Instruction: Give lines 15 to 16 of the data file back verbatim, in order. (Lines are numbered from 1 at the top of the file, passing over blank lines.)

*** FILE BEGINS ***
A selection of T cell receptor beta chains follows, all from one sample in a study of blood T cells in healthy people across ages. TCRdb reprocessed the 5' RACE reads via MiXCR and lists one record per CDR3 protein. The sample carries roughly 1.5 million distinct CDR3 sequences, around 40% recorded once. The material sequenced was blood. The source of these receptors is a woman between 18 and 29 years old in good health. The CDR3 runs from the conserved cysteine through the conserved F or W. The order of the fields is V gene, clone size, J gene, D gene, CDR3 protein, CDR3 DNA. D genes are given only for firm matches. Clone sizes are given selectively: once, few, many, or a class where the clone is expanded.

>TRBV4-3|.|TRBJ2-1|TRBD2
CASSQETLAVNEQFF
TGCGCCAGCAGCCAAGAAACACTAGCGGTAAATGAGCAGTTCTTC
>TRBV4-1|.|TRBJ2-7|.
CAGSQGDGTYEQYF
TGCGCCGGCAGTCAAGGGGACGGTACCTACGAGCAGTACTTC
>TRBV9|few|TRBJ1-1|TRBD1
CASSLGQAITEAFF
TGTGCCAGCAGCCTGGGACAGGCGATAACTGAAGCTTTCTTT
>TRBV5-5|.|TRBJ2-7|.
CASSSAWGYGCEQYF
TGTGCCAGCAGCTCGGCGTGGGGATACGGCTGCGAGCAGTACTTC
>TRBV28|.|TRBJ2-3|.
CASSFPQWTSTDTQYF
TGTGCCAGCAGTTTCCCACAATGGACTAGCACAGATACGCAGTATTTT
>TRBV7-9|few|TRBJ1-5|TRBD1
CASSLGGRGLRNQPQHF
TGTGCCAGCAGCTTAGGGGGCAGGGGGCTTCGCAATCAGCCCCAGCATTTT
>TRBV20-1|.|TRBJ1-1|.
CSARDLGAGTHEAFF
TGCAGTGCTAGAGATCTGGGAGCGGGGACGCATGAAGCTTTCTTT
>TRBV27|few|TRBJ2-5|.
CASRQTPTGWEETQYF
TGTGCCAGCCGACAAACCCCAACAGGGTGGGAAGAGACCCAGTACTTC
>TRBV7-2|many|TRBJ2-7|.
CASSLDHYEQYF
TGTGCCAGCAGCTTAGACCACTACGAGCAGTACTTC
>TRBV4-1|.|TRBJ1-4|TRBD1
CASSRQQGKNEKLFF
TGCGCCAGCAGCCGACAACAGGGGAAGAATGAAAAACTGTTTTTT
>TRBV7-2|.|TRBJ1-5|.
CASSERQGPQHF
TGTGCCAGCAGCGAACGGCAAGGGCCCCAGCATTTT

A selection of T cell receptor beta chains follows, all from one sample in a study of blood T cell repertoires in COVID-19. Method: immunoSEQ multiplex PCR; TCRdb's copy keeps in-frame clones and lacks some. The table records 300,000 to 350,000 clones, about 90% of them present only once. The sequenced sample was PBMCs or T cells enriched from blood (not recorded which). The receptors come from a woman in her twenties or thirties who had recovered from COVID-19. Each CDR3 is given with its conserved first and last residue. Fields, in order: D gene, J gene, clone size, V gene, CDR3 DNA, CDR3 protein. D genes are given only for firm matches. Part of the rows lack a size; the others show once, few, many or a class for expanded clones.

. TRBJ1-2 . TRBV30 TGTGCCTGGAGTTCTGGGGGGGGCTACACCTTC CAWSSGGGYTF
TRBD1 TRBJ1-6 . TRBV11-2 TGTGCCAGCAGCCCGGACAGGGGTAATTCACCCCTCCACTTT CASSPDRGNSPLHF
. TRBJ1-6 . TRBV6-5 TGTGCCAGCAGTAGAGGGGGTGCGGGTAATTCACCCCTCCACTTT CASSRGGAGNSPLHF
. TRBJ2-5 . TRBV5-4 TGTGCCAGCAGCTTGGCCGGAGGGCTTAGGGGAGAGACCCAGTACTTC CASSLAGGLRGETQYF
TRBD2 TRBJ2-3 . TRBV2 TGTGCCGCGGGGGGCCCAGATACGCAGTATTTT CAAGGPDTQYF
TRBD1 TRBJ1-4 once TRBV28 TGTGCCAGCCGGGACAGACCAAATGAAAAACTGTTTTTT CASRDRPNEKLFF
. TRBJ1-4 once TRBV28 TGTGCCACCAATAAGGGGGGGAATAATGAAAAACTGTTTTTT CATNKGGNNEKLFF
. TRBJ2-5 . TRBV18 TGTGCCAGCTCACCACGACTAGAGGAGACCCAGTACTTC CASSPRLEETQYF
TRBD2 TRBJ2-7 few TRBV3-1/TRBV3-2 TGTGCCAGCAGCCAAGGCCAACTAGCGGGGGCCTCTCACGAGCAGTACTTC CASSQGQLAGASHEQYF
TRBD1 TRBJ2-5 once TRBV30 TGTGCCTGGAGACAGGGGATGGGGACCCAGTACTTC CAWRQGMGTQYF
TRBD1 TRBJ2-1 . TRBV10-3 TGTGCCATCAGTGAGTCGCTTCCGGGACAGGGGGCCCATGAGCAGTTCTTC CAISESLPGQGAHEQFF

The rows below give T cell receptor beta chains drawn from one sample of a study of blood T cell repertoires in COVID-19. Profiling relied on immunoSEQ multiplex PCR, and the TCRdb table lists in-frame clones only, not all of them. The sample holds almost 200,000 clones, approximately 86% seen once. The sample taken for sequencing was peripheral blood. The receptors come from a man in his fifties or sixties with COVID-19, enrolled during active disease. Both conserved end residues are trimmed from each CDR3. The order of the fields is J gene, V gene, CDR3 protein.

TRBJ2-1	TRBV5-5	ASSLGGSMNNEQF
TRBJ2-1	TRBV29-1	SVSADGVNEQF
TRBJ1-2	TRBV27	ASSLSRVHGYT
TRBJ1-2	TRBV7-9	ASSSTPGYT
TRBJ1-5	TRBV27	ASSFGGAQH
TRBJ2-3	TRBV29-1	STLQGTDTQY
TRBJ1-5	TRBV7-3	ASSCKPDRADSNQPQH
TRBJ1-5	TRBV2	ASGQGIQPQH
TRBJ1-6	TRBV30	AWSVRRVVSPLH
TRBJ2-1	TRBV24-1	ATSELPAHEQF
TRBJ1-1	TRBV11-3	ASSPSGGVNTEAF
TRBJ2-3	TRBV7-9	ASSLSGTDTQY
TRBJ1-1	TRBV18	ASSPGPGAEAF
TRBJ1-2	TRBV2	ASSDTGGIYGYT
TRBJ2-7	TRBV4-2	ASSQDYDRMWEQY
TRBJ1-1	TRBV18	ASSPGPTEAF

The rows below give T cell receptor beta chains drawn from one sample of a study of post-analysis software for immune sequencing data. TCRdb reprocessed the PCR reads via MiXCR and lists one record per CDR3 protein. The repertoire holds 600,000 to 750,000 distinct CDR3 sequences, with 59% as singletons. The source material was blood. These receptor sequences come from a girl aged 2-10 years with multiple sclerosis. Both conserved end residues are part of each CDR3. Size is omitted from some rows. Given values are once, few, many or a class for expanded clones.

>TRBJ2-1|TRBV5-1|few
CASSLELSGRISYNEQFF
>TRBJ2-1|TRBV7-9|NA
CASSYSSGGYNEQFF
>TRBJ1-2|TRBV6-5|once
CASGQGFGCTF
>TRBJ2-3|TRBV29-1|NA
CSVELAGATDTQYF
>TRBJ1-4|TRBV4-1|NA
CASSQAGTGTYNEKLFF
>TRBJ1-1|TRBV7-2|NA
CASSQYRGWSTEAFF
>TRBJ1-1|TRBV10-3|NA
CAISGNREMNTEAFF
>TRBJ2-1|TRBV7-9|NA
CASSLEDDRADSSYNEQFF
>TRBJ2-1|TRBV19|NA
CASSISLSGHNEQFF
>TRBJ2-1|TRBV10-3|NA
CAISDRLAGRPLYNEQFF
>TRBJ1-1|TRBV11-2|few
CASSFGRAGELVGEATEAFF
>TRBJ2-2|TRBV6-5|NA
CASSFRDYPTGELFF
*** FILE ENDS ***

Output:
CASSFPQWTSTDTQYF
TGTGCCAGCAGTTTCCCACAATGGACTAGCACAGATACGCAGTATTTT